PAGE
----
Features

Speed: Buying 180 Knots for $180,000 »

In this day and aviation market age, a $180,000 purchase price isn't out of line, especially if it's split a few ways. Moving through the air at 180 knots is cooking along nicely, so in keeping with our general fascination with symmetrical numbers, we decided to create the 180 for 180 club and then find out what airplanes are qualified to joinóthose that have a real-life cruise speed of at least 180 knots and a Bluebook value of $180,000 or less. More

No Electrics? No Problem! »

A pilot can learn a great deal by stripping his or her flying down to its fundamental roots. Flying an aircraft without an electrical system puts you in touch with the basics of flying by altimeter, whiskey compass, pilotage and pure stick-and-rudder skills. On the mechanical side, it's a chance to commune with the engine using only the minimum required instruments. There's also a certain romance to flying a vintage plane, especially one lacking an electrical system. It harkens back to the barnstorming days when men were real men, women were real women and there was no TSA to verify the difference via pat down. Even in this era of modern instruments, glass panels and gadgets, there's still room in the skies for a basic plane with minimal systems. Here's how. More

one-G simulation: Affordable Flight Simulators »

We're interested in the attractively-priced flight simulators developed by one-G simulation, a Seattle-based company made up of CFIs and commercial pilots. We think they hold promise to make high-quality simulator training available to more pilots in more areas at attractive hourly rates. More

Sikorsky S-38 Project »

It's probably safe to just come right out and say it: Walter Treadwell is not your typical homebuilder. In fact, he's something of a legend around his local airport. The latest project of the World War II combat pilot is a scratch-built, 55 percent-scale replica of a 1928 Sikorsky S-38 amphibian. More

The Invisible Hand »

The Air Traffic Control System Command Center in Warrenton, Virginia is responsible for the entire National Airspace System. Unlike tower or radar controllers who micromanage up to 30 planes at a time, the ATCSCC oversees the five thousand or so aircraft at any given moment over the United States. More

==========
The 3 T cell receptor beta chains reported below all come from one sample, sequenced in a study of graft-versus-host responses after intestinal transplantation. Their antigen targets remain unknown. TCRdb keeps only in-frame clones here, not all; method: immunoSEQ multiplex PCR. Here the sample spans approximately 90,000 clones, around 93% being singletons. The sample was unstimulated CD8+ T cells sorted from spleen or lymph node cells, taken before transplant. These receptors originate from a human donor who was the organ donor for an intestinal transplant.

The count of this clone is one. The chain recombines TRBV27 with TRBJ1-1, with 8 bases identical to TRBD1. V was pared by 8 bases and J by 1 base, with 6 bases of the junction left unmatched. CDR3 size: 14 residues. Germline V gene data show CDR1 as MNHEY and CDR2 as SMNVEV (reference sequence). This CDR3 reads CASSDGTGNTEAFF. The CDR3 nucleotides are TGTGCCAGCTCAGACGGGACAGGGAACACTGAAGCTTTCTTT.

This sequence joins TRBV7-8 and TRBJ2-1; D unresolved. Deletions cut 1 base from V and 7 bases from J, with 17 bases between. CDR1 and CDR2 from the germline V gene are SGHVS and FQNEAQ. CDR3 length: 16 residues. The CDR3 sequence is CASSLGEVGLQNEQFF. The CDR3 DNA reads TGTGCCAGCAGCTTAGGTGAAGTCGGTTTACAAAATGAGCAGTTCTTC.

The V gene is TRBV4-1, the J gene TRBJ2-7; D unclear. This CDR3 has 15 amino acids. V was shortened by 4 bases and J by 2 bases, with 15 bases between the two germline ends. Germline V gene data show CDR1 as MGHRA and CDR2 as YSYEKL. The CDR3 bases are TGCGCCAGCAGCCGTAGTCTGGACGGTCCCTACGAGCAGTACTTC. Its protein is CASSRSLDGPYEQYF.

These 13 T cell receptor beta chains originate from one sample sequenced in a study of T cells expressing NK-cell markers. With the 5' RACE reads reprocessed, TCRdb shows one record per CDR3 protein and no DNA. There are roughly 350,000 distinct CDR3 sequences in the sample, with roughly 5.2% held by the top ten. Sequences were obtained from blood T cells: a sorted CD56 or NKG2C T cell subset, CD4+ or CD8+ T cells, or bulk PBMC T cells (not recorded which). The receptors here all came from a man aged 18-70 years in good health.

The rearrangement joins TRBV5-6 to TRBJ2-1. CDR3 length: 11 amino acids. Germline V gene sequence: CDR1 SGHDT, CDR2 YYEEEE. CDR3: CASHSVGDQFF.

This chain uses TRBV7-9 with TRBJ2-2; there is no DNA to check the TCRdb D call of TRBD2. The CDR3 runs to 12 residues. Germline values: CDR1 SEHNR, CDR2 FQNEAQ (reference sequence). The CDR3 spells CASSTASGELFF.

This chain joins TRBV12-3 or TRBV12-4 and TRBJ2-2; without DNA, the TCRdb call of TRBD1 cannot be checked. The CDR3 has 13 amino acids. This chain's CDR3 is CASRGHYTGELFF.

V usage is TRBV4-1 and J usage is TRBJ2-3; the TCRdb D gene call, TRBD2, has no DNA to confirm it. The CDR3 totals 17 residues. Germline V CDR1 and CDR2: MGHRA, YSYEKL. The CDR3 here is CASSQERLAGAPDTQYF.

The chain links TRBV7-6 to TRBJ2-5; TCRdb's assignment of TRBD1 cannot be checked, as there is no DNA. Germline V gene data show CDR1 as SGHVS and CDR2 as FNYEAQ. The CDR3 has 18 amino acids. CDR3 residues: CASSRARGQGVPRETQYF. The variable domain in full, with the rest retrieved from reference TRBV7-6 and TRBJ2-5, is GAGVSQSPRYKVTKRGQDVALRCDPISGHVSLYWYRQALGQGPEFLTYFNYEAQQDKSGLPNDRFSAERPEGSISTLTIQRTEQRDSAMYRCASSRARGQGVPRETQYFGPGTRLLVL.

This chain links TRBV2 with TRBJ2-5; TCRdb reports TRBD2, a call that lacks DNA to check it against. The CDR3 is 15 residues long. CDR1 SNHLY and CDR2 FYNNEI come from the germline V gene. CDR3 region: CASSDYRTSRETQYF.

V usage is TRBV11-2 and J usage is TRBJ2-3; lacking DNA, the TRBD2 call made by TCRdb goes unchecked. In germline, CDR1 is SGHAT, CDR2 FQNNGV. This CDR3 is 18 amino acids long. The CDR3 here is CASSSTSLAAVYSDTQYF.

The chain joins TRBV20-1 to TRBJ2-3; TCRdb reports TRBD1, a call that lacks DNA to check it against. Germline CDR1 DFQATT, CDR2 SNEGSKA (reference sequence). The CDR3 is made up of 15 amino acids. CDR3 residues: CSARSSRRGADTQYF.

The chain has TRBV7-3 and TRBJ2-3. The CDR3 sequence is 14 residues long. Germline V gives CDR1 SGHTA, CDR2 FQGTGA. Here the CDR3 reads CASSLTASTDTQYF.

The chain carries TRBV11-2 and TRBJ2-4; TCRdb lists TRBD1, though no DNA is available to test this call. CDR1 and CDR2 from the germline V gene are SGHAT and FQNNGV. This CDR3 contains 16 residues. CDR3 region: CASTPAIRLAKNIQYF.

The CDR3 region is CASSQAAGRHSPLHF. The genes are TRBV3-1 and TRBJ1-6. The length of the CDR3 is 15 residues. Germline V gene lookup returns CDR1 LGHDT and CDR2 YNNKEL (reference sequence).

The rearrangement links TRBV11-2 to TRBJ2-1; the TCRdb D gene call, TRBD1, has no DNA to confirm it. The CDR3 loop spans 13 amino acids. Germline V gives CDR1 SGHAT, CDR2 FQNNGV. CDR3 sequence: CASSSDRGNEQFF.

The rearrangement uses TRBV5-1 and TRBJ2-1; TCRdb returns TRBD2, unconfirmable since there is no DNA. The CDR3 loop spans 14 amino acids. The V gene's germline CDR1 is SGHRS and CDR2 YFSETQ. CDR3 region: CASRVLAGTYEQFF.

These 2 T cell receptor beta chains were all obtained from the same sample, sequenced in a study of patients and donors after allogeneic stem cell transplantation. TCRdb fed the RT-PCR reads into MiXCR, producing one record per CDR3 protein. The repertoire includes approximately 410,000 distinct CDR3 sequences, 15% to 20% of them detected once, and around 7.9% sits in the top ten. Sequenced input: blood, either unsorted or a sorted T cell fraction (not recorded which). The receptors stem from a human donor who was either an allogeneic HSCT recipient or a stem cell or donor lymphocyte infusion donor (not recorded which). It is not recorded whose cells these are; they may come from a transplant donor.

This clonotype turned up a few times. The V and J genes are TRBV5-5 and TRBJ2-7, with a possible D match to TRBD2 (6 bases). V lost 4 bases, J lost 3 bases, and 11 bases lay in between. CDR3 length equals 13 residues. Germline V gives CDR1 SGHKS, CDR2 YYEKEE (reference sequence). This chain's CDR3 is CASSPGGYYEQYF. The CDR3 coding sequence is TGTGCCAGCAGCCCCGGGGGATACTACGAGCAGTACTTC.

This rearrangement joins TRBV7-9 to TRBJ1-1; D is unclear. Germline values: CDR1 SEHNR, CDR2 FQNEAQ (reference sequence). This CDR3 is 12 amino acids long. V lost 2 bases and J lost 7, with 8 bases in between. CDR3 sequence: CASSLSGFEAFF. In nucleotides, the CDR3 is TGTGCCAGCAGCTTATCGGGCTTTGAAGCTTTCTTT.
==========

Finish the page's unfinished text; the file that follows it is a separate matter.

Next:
Used Aircraft Guide: Piper Arrow »

It seems there's always an Arrow on the ramp as well as a good selection of them on the used market. Flight schools have long sworn by them as relatively economical complex trainers, and owners report happy relationships with their combination of useful load and range. Through longevity and numbers, it may have replaced the Bonanza as the ubiquitous retractable single. More

Your Flight Review — From Surviving to Thriving »

What's not to love about a flight review? You get to spend a bare minimum of two hours doing something virtually everyone hatesóbeing evaluated. Getting involved from the start can help you turn your flight review from something to be survived to an enjoyable experience that will make you a better pilot. More

Partial Panel Peculiarities »

In developing training scenarios, it's important to tailor the training to the actual configuration of the aircraft with regard for the likelihood of multiple unrelated simultaneous failures. The purpose of the exercise is to prepare pilots for realistic failures in the aircraft they normally fly. More

Choosing A Refurb Shop »

The selection process for a refurb shop is nearly identical to that of choosing a good maintenance shopófinding a facility that is professional, will give estimates for all work, won't do any work without your approval and will do the refurb process in partnership with you, the aircraft owner. More

Turbocharging Systems »

Turbocharging systems get somewhat of bad, but to a degree, deserved rap for requiring more than their fair share of maintenance and pilot workload. They certainly have to deal with more than their fair share of very hot air and have to spin at dazzling rpms to do their jobs. More